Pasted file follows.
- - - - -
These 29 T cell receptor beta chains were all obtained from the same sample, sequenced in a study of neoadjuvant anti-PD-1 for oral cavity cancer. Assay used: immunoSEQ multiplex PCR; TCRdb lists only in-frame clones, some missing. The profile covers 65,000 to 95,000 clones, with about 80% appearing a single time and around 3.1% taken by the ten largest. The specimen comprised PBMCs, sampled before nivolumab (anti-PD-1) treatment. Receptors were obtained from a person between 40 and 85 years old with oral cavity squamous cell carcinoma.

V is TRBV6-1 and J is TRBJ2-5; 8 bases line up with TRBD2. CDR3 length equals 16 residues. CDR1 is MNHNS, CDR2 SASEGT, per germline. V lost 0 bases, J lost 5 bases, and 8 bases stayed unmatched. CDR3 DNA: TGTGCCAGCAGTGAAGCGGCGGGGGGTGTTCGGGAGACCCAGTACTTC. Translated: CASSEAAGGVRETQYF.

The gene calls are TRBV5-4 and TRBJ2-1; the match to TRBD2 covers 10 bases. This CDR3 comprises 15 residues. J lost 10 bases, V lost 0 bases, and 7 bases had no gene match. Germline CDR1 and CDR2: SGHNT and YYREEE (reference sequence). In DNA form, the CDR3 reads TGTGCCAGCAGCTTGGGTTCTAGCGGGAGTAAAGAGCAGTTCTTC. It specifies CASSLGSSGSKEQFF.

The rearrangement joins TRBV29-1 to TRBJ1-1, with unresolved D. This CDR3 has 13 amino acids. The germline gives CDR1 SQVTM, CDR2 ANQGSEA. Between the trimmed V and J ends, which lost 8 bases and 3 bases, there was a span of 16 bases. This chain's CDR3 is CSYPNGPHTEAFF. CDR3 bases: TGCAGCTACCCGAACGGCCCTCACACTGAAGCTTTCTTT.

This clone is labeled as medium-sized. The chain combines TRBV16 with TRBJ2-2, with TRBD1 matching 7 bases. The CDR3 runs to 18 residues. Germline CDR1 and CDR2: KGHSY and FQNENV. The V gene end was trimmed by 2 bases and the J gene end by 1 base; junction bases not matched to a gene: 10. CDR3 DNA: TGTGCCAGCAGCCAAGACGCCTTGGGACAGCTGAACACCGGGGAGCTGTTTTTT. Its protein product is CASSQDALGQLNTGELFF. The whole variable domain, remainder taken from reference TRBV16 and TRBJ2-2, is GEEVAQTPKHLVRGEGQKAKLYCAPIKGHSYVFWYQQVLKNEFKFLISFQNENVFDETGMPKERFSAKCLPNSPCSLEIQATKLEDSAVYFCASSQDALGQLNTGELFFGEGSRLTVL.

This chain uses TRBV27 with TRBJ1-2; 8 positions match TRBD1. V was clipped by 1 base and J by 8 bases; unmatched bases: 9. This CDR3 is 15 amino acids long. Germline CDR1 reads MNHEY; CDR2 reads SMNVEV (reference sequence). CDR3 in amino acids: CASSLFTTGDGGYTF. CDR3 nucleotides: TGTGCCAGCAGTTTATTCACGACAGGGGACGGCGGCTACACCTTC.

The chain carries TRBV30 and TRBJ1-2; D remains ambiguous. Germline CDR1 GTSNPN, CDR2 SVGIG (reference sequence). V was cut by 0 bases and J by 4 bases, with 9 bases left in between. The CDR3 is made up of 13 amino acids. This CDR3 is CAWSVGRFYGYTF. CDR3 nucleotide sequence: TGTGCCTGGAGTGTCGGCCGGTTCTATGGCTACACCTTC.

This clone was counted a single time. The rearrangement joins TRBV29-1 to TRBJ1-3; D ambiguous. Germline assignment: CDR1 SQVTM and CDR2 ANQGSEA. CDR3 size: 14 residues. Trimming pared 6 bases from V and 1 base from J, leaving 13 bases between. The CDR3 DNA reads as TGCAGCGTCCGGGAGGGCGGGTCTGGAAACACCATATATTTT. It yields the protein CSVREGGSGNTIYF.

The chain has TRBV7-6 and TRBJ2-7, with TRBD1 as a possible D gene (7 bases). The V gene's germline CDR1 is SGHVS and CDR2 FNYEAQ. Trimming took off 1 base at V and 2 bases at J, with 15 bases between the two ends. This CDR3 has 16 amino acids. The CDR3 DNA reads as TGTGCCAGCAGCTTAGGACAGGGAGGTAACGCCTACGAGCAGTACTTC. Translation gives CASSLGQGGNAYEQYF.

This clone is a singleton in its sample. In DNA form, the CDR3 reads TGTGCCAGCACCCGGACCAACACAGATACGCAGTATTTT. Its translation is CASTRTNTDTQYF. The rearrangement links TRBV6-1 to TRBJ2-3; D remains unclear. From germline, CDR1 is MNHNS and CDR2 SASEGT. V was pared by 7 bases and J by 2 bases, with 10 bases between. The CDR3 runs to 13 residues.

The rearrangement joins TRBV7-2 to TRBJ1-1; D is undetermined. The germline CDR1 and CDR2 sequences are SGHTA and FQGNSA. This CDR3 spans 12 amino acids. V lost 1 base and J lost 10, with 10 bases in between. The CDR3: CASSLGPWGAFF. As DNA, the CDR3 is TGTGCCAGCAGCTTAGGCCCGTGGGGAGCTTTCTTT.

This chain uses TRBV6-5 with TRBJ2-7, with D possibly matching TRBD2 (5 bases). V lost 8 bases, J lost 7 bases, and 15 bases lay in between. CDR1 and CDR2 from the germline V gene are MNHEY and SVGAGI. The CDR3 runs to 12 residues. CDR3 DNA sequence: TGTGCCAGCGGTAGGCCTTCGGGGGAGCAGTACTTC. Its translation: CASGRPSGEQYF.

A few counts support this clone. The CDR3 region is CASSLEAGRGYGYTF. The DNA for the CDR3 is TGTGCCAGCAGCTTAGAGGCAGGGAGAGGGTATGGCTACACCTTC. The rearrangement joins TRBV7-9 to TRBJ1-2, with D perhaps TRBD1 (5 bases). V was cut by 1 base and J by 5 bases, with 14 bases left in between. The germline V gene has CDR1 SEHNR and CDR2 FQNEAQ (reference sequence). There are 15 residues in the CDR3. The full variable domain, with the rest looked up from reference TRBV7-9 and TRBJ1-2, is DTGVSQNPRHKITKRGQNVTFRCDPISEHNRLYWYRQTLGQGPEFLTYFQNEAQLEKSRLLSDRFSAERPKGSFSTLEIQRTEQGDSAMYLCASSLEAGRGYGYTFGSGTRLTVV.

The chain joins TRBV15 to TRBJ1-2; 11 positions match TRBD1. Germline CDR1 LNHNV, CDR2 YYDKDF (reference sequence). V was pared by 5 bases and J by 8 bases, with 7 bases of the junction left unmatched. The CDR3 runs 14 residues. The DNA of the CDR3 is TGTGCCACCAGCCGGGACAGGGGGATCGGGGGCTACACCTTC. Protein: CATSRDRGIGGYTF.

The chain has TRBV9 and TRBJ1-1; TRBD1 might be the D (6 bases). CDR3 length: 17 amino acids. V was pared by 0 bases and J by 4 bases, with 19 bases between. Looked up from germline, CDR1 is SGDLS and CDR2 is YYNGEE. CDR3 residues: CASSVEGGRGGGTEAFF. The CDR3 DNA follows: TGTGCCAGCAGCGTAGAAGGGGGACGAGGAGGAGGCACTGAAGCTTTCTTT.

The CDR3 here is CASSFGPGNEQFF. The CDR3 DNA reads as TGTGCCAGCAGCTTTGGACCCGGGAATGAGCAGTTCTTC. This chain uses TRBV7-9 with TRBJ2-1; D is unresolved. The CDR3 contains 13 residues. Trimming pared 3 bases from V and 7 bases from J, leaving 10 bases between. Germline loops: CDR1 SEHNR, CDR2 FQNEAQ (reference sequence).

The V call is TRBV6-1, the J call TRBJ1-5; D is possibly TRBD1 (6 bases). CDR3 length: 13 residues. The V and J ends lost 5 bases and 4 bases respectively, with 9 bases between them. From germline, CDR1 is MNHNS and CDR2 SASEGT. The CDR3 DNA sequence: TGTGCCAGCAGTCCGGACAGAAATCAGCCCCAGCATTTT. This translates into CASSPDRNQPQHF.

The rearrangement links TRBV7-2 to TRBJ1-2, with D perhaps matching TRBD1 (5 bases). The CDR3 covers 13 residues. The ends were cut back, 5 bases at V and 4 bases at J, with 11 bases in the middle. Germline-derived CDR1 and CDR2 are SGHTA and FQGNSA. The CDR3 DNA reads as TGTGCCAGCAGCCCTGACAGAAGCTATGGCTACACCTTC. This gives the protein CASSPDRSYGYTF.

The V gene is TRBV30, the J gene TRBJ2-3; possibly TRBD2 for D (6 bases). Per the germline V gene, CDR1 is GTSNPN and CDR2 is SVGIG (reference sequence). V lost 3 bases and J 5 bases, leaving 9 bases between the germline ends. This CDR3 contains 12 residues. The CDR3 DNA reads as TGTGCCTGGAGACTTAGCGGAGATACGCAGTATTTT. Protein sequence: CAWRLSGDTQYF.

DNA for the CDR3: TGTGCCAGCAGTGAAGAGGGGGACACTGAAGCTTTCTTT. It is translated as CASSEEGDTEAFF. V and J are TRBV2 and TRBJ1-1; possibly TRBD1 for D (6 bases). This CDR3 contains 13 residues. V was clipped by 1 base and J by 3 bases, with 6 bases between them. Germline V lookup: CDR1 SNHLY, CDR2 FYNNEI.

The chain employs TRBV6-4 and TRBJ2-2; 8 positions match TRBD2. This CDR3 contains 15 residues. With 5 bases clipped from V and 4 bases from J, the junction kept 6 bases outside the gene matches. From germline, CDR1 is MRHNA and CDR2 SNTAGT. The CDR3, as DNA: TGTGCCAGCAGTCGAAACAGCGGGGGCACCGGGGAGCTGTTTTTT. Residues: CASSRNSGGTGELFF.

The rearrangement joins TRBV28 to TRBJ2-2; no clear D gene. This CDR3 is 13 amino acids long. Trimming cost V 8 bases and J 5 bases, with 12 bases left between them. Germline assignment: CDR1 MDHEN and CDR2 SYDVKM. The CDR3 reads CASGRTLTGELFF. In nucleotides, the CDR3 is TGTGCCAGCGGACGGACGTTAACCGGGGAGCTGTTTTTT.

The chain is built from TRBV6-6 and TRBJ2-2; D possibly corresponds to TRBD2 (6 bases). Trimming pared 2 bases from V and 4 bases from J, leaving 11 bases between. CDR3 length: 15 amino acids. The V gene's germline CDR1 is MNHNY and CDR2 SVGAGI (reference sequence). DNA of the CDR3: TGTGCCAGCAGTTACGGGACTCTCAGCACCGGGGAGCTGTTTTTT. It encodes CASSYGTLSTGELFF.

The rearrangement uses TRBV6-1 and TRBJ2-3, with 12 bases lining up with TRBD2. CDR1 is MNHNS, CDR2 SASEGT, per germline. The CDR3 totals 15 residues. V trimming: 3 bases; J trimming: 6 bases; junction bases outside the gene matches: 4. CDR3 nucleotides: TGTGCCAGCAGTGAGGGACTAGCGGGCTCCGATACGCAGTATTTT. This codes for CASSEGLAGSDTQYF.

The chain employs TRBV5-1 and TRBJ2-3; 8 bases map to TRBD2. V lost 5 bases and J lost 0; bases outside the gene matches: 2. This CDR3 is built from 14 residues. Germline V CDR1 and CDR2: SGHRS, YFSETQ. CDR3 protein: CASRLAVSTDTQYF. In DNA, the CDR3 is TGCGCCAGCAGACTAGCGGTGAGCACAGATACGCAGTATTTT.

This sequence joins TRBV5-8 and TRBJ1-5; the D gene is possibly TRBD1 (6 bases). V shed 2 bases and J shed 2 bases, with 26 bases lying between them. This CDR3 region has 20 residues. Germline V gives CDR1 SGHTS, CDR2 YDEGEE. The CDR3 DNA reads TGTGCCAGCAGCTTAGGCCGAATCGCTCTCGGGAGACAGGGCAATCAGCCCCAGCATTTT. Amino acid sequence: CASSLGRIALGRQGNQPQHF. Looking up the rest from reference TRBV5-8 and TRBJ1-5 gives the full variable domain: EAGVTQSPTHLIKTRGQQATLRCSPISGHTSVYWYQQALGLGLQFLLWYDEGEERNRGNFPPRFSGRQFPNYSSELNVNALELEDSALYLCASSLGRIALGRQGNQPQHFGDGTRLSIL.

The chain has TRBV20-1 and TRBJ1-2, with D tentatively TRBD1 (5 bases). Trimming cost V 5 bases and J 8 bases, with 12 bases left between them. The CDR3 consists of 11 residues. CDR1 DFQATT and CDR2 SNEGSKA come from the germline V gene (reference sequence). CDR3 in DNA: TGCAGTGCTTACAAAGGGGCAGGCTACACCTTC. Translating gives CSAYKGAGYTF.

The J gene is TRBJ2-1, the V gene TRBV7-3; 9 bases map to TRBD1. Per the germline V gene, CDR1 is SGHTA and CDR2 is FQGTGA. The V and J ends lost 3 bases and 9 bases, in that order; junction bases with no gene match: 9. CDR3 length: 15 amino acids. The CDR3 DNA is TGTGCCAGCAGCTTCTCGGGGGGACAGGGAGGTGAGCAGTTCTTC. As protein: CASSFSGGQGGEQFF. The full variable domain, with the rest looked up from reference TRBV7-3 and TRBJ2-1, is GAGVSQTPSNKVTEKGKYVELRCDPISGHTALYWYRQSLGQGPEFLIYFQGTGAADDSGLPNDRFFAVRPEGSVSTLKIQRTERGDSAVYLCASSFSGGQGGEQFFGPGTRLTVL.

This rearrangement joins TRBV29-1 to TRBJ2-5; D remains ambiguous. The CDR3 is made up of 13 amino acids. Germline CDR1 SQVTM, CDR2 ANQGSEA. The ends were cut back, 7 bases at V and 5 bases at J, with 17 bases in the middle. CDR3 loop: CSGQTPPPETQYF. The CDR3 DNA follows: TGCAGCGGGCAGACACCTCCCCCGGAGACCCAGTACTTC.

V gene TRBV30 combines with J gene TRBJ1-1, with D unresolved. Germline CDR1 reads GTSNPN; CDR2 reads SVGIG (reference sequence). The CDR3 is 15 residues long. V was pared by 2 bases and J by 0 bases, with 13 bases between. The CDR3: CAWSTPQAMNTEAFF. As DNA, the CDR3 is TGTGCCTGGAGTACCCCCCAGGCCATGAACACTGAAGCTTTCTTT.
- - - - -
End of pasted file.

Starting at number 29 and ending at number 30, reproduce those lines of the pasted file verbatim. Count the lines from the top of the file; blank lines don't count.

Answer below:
This rearrangement joins TRBV29-1 to TRBJ2-5; D remains ambiguous. The CDR3 is made up of 13 amino acids. Germline CDR1 SQVTM, CDR2 ANQGSEA. The ends were cut back, 7 bases at V and 5 bases at J, with 17 bases in the middle. CDR3 loop: CSGQTPPPETQYF. The CDR3 DNA follows: TGCAGCGGGCAGACACCTCCCCCGGAGACCCAGTACTTC.

V gene TRBV30 combines with J gene TRBJ1-1, with D unresolved. Germline CDR1 reads GTSNPN; CDR2 reads SVGIG (reference sequence). The CDR3 is 15 residues long. V was pared by 2 bases and J by 0 bases, with 13 bases between. The CDR3: CAWSTPQAMNTEAFF. As DNA, the CDR3 is TGTGCCTGGAGTACCCCCCAGGCCATGAACACTGAAGCTTTCTTT.